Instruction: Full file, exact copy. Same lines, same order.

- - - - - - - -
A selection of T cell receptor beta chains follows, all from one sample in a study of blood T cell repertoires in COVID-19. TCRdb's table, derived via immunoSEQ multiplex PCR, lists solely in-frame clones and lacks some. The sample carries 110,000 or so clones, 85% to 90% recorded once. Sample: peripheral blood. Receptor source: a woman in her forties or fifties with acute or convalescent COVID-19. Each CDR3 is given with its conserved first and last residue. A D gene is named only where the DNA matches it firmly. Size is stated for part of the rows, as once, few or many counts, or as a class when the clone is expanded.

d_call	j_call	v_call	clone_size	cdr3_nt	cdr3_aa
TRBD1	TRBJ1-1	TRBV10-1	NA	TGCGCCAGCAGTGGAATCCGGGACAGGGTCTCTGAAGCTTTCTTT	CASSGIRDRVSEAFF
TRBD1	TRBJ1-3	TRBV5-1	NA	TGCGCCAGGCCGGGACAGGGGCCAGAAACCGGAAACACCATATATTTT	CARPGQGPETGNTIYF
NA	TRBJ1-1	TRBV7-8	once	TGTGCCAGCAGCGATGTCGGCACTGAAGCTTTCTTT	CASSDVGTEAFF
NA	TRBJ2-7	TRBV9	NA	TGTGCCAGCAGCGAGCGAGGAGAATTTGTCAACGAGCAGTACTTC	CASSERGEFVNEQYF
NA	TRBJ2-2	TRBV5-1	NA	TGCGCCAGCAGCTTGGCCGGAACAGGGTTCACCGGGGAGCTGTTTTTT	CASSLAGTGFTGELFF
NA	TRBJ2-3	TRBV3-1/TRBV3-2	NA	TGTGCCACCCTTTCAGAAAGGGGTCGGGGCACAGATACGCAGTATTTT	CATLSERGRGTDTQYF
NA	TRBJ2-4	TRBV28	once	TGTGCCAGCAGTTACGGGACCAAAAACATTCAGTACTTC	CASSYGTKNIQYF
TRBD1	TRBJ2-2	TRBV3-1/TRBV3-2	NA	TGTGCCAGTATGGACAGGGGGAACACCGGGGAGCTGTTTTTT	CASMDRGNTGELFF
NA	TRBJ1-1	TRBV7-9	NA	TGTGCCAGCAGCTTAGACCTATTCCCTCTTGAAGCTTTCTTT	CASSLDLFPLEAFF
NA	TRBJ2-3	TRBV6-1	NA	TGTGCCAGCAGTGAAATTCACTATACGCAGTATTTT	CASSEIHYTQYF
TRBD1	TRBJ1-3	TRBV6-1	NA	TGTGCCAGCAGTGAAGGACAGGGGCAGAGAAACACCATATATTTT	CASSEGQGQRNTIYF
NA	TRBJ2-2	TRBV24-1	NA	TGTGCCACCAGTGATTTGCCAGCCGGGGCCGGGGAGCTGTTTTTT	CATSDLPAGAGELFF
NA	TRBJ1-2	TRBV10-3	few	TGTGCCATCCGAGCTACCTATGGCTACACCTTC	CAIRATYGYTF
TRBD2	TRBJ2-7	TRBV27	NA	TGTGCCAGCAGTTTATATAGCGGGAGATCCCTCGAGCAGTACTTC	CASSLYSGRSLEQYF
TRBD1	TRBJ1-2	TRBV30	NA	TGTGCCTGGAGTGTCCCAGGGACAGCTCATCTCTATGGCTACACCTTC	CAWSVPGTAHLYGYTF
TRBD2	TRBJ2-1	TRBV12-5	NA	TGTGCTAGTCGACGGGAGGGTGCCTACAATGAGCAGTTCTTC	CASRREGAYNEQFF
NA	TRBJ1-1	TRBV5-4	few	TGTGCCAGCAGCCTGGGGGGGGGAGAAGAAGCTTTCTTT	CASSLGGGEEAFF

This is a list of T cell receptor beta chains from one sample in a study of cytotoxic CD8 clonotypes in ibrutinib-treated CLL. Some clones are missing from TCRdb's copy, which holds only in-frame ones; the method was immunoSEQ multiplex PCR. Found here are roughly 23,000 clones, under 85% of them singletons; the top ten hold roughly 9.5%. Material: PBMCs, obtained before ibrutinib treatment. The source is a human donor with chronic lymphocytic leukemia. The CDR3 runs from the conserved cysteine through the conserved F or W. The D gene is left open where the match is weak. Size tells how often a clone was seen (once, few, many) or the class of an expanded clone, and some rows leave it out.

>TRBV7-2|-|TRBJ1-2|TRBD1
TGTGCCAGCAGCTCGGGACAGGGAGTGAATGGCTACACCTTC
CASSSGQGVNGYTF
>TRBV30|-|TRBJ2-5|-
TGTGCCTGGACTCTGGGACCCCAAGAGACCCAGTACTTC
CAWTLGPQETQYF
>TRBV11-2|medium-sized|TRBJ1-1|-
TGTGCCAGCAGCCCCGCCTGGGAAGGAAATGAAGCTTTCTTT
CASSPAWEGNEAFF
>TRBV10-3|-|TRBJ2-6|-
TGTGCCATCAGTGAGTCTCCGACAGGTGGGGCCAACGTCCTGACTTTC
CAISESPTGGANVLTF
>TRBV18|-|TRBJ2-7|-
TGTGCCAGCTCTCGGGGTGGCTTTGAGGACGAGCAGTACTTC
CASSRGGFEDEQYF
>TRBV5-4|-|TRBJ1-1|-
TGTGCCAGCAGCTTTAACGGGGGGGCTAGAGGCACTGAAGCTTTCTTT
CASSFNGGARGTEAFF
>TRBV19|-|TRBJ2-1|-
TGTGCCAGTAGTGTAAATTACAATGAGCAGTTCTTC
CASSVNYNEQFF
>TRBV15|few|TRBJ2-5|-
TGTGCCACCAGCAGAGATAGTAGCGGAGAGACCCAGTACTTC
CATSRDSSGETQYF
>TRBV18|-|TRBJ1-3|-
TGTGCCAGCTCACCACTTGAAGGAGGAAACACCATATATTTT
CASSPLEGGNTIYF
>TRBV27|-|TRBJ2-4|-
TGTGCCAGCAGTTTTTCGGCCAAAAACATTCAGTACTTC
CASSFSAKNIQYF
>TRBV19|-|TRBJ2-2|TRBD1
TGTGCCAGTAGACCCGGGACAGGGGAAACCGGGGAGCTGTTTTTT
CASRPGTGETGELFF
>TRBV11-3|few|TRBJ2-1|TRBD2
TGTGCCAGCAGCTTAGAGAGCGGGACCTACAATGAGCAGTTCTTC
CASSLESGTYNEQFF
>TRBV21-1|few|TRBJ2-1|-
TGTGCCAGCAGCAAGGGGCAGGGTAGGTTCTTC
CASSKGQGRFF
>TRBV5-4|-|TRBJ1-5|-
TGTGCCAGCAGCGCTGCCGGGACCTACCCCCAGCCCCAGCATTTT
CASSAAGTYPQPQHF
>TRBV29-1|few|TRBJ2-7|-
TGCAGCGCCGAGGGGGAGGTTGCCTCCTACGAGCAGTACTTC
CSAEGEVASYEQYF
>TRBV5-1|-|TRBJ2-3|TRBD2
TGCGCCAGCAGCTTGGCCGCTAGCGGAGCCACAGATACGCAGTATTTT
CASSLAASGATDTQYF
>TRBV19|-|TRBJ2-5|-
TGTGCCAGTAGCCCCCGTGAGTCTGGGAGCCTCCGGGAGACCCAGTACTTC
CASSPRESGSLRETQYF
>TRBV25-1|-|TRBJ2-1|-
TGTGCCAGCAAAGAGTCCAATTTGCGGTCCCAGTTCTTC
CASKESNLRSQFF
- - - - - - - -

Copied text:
A selection of T cell receptor beta chains follows, all from one sample in a study of blood T cell repertoires in COVID-19. TCRdb's table, derived via immunoSEQ multiplex PCR, lists solely in-frame clones and lacks some. The sample carries 110,000 or so clones, 85% to 90% recorded once. Sample: peripheral blood. Receptor source: a woman in her forties or fifties with acute or convalescent COVID-19. Each CDR3 is given with its conserved first and last residue. A D gene is named only where the DNA matches it firmly. Size is stated for part of the rows, as once, few or many counts, or as a class when the clone is expanded.

d_call	j_call	v_call	clone_size	cdr3_nt	cdr3_aa
TRBD1	TRBJ1-1	TRBV10-1	NA	TGCGCCAGCAGTGGAATCCGGGACAGGGTCTCTGAAGCTTTCTTT	CASSGIRDRVSEAFF
TRBD1	TRBJ1-3	TRBV5-1	NA	TGCGCCAGGCCGGGACAGGGGCCAGAAACCGGAAACACCATATATTTT	CARPGQGPETGNTIYF
NA	TRBJ1-1	TRBV7-8	once	TGTGCCAGCAGCGATGTCGGCACTGAAGCTTTCTTT	CASSDVGTEAFF
NA	TRBJ2-7	TRBV9	NA	TGTGCCAGCAGCGAGCGAGGAGAATTTGTCAACGAGCAGTACTTC	CASSERGEFVNEQYF
NA	TRBJ2-2	TRBV5-1	NA	TGCGCCAGCAGCTTGGCCGGAACAGGGTTCACCGGGGAGCTGTTTTTT	CASSLAGTGFTGELFF
NA	TRBJ2-3	TRBV3-1/TRBV3-2	NA	TGTGCCACCCTTTCAGAAAGGGGTCGGGGCACAGATACGCAGTATTTT	CATLSERGRGTDTQYF
NA	TRBJ2-4	TRBV28	once	TGTGCCAGCAGTTACGGGACCAAAAACATTCAGTACTTC	CASSYGTKNIQYF
TRBD1	TRBJ2-2	TRBV3-1/TRBV3-2	NA	TGTGCCAGTATGGACAGGGGGAACACCGGGGAGCTGTTTTTT	CASMDRGNTGELFF
NA	TRBJ1-1	TRBV7-9	NA	TGTGCCAGCAGCTTAGACCTATTCCCTCTTGAAGCTTTCTTT	CASSLDLFPLEAFF
NA	TRBJ2-3	TRBV6-1	NA	TGTGCCAGCAGTGAAATTCACTATACGCAGTATTTT	CASSEIHYTQYF
TRBD1	TRBJ1-3	TRBV6-1	NA	TGTGCCAGCAGTGAAGGACAGGGGCAGAGAAACACCATATATTTT	CASSEGQGQRNTIYF
NA	TRBJ2-2	TRBV24-1	NA	TGTGCCACCAGTGATTTGCCAGCCGGGGCCGGGGAGCTGTTTTTT	CATSDLPAGAGELFF
NA	TRBJ1-2	TRBV10-3	few	TGTGCCATCCGAGCTACCTATGGCTACACCTTC	CAIRATYGYTF
TRBD2	TRBJ2-7	TRBV27	NA	TGTGCCAGCAGTTTATATAGCGGGAGATCCCTCGAGCAGTACTTC	CASSLYSGRSLEQYF
TRBD1	TRBJ1-2	TRBV30	NA	TGTGCCTGGAGTGTCCCAGGGACAGCTCATCTCTATGGCTACACCTTC	CAWSVPGTAHLYGYTF
TRBD2	TRBJ2-1	TRBV12-5	NA	TGTGCTAGTCGACGGGAGGGTGCCTACAATGAGCAGTTCTTC	CASRREGAYNEQFF
NA	TRBJ1-1	TRBV5-4	few	TGTGCCAGCAGCCTGGGGGGGGGAGAAGAAGCTTTCTTT	CASSLGGGEEAFF

This is a list of T cell receptor beta chains from one sample in a study of cytotoxic CD8 clonotypes in ibrutinib-treated CLL. Some clones are missing from TCRdb's copy, which holds only in-frame ones; the method was immunoSEQ multiplex PCR. Found here are roughly 23,000 clones, under 85% of them singletons; the top ten hold roughly 9.5%. Material: PBMCs, obtained before ibrutinib treatment. The source is a human donor with chronic lymphocytic leukemia. The CDR3 runs from the conserved cysteine through the conserved F or W. The D gene is left open where the match is weak. Size tells how often a clone was seen (once, few, many) or the class of an expanded clone, and some rows leave it out.

>TRBV7-2|-|TRBJ1-2|TRBD1
TGTGCCAGCAGCTCGGGACAGGGAGTGAATGGCTACACCTTC
CASSSGQGVNGYTF
>TRBV30|-|TRBJ2-5|-
TGTGCCTGGACTCTGGGACCCCAAGAGACCCAGTACTTC
CAWTLGPQETQYF
>TRBV11-2|medium-sized|TRBJ1-1|-
TGTGCCAGCAGCCCCGCCTGGGAAGGAAATGAAGCTTTCTTT
CASSPAWEGNEAFF
>TRBV10-3|-|TRBJ2-6|-
TGTGCCATCAGTGAGTCTCCGACAGGTGGGGCCAACGTCCTGACTTTC
CAISESPTGGANVLTF
>TRBV18|-|TRBJ2-7|-
TGTGCCAGCTCTCGGGGTGGCTTTGAGGACGAGCAGTACTTC
CASSRGGFEDEQYF
>TRBV5-4|-|TRBJ1-1|-
TGTGCCAGCAGCTTTAACGGGGGGGCTAGAGGCACTGAAGCTTTCTTT
CASSFNGGARGTEAFF
>TRBV19|-|TRBJ2-1|-
TGTGCCAGTAGTGTAAATTACAATGAGCAGTTCTTC
CASSVNYNEQFF
>TRBV15|few|TRBJ2-5|-
TGTGCCACCAGCAGAGATAGTAGCGGAGAGACCCAGTACTTC
CATSRDSSGETQYF
>TRBV18|-|TRBJ1-3|-
TGTGCCAGCTCACCACTTGAAGGAGGAAACACCATATATTTT
CASSPLEGGNTIYF
>TRBV27|-|TRBJ2-4|-
TGTGCCAGCAGTTTTTCGGCCAAAAACATTCAGTACTTC
CASSFSAKNIQYF
>TRBV19|-|TRBJ2-2|TRBD1
TGTGCCAGTAGACCCGGGACAGGGGAAACCGGGGAGCTGTTTTTT
CASRPGTGETGELFF
>TRBV11-3|few|TRBJ2-1|TRBD2
TGTGCCAGCAGCTTAGAGAGCGGGACCTACAATGAGCAGTTCTTC
CASSLESGTYNEQFF
>TRBV21-1|few|TRBJ2-1|-
TGTGCCAGCAGCAAGGGGCAGGGTAGGTTCTTC
CASSKGQGRFF
>TRBV5-4|-|TRBJ1-5|-
TGTGCCAGCAGCGCTGCCGGGACCTACCCCCAGCCCCAGCATTTT
CASSAAGTYPQPQHF
>TRBV29-1|few|TRBJ2-7|-
TGCAGCGCCGAGGGGGAGGTTGCCTCCTACGAGCAGTACTTC
CSAEGEVASYEQYF
>TRBV5-1|-|TRBJ2-3|TRBD2
TGCGCCAGCAGCTTGGCCGCTAGCGGAGCCACAGATACGCAGTATTTT
CASSLAASGATDTQYF
>TRBV19|-|TRBJ2-5|-
TGTGCCAGTAGCCCCCGTGAGTCTGGGAGCCTCCGGGAGACCCAGTACTTC
CASSPRESGSLRETQYF
>TRBV25-1|-|TRBJ2-1|-
TGTGCCAGCAAAGAGTCCAATTTGCGGTCCCAGTTCTTC
CASKESNLRSQFF